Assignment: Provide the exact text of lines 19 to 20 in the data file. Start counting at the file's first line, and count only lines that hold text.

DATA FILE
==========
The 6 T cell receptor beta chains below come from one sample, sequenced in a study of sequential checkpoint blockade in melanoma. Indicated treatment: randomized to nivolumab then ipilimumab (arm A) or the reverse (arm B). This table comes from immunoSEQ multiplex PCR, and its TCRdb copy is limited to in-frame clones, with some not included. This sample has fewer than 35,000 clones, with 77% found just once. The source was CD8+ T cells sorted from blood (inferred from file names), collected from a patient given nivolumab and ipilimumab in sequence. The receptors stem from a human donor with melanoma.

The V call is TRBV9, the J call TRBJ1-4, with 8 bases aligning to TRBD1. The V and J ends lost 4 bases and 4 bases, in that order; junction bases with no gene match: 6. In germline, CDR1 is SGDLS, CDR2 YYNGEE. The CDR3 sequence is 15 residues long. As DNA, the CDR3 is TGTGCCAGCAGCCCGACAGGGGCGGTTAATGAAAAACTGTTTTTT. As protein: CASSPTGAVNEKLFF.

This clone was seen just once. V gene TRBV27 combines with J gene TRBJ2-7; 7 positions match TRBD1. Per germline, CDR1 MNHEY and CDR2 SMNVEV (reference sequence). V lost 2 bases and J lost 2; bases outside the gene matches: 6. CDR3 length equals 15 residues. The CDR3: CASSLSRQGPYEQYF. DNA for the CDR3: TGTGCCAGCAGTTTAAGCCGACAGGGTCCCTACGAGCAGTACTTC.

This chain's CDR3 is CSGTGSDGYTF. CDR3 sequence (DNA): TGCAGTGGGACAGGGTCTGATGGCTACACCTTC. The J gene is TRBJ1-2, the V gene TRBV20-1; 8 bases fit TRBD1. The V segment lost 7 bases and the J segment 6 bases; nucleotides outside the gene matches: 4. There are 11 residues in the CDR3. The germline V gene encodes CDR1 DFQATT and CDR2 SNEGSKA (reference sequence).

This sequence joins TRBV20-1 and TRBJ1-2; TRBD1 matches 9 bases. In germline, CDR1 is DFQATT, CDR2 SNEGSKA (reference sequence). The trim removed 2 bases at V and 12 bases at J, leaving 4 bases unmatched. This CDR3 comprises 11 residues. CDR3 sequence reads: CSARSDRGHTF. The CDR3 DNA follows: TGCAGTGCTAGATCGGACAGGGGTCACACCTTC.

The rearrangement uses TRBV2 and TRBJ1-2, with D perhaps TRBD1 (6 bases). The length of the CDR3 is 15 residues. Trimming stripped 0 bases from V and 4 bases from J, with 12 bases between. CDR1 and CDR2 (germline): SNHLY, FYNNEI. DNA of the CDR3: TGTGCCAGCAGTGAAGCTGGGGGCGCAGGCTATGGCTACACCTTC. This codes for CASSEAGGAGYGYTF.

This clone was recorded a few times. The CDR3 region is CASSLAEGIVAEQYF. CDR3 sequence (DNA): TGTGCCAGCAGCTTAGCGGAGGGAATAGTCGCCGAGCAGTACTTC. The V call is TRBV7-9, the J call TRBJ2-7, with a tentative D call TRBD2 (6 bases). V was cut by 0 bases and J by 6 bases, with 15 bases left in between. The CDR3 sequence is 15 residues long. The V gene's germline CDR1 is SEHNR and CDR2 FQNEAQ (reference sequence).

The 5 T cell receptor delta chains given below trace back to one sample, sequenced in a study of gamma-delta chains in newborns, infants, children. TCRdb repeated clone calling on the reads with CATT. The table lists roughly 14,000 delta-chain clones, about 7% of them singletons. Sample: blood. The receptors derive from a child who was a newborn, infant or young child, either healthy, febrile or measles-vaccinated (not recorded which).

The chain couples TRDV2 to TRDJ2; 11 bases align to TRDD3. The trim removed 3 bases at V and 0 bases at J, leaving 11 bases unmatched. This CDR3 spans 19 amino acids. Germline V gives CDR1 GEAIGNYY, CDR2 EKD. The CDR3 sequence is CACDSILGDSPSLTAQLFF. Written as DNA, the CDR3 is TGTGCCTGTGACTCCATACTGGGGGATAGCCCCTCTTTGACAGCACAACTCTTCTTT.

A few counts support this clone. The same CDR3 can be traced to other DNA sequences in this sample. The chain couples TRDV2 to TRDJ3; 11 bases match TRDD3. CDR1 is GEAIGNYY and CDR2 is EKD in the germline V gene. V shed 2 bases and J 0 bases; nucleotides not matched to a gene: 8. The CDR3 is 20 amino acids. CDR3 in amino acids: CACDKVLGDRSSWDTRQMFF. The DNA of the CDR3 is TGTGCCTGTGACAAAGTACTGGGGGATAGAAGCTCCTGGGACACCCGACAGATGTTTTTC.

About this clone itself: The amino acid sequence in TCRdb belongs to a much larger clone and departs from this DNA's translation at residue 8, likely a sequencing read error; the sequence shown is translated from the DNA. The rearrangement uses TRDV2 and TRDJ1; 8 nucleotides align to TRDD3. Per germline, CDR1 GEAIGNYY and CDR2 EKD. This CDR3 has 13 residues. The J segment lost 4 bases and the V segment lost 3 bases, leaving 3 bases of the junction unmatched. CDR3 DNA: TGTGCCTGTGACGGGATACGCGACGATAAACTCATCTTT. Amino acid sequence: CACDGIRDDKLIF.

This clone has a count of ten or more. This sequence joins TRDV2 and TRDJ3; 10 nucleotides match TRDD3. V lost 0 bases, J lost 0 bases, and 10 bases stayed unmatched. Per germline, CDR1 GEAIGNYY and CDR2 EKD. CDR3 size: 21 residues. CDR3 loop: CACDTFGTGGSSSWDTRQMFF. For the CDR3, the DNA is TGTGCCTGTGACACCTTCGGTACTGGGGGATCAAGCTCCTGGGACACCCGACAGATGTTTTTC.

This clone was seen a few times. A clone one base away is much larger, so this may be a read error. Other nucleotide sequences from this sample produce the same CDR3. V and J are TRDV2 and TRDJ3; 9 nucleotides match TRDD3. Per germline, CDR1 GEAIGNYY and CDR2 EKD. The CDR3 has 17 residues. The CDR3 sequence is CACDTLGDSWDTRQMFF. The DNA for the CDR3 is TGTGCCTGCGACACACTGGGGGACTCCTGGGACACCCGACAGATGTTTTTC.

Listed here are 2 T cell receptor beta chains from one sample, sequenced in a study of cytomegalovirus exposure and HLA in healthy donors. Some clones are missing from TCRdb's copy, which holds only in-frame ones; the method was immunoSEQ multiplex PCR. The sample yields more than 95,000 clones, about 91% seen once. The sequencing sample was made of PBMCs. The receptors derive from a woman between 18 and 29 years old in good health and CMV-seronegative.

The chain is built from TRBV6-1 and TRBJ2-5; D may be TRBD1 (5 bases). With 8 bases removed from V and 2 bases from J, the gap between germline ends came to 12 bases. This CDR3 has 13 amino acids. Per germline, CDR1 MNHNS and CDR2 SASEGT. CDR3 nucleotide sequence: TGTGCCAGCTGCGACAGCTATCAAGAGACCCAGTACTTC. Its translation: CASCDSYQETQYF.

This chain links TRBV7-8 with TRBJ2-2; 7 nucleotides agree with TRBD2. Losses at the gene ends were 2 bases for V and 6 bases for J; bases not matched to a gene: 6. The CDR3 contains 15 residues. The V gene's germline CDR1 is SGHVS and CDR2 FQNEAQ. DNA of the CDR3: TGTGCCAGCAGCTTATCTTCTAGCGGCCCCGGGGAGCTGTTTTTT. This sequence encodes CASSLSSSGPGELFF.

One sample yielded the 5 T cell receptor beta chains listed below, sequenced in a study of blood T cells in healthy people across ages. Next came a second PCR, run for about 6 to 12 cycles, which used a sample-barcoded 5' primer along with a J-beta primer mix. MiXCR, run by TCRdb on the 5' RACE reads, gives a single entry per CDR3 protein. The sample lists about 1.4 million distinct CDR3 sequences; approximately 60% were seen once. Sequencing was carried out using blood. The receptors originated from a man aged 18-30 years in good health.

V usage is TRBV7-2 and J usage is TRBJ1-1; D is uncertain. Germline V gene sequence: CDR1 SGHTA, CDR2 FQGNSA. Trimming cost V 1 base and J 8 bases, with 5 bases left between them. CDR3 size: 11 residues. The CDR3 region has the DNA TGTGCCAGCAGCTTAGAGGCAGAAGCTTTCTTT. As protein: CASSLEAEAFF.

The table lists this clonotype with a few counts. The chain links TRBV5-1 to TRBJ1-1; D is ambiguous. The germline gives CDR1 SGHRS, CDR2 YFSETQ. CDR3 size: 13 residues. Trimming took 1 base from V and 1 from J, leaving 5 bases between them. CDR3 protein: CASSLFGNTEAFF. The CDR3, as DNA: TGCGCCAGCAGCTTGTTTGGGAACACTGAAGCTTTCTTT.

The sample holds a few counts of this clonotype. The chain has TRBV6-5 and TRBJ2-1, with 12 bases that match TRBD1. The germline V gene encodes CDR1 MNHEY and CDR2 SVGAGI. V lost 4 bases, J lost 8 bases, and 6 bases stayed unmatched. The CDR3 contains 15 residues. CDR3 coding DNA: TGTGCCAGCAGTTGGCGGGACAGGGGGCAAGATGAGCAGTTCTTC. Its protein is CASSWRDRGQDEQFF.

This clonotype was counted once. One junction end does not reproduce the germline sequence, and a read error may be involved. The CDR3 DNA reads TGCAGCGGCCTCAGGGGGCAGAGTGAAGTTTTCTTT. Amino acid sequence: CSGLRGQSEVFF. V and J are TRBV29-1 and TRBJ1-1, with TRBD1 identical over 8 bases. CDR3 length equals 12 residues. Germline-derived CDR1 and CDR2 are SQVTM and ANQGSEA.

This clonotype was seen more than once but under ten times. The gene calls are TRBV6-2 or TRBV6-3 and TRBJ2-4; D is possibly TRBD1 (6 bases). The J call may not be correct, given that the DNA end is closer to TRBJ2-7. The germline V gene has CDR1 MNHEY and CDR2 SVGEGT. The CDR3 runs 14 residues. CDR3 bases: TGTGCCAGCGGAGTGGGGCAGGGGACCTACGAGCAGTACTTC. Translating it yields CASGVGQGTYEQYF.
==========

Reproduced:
The table lists this clonotype with a few counts. The chain links TRBV5-1 to TRBJ1-1; D is ambiguous. The germline gives CDR1 SGHRS, CDR2 YFSETQ. CDR3 size: 13 residues. Trimming took 1 base from V and 1 from J, leaving 5 bases between them. CDR3 protein: CASSLFGNTEAFF. The CDR3, as DNA: TGCGCCAGCAGCTTGTTTGGGAACACTGAAGCTTTCTTT.

The sample holds a few counts of this clonotype. The chain has TRBV6-5 and TRBJ2-1, with 12 bases that match TRBD1. The germline V gene encodes CDR1 MNHEY and CDR2 SVGAGI. V lost 4 bases, J lost 8 bases, and 6 bases stayed unmatched. The CDR3 contains 15 residues. CDR3 coding DNA: TGTGCCAGCAGTTGGCGGGACAGGGGGCAAGATGAGCAGTTCTTC. Its protein is CASSWRDRGQDEQFF.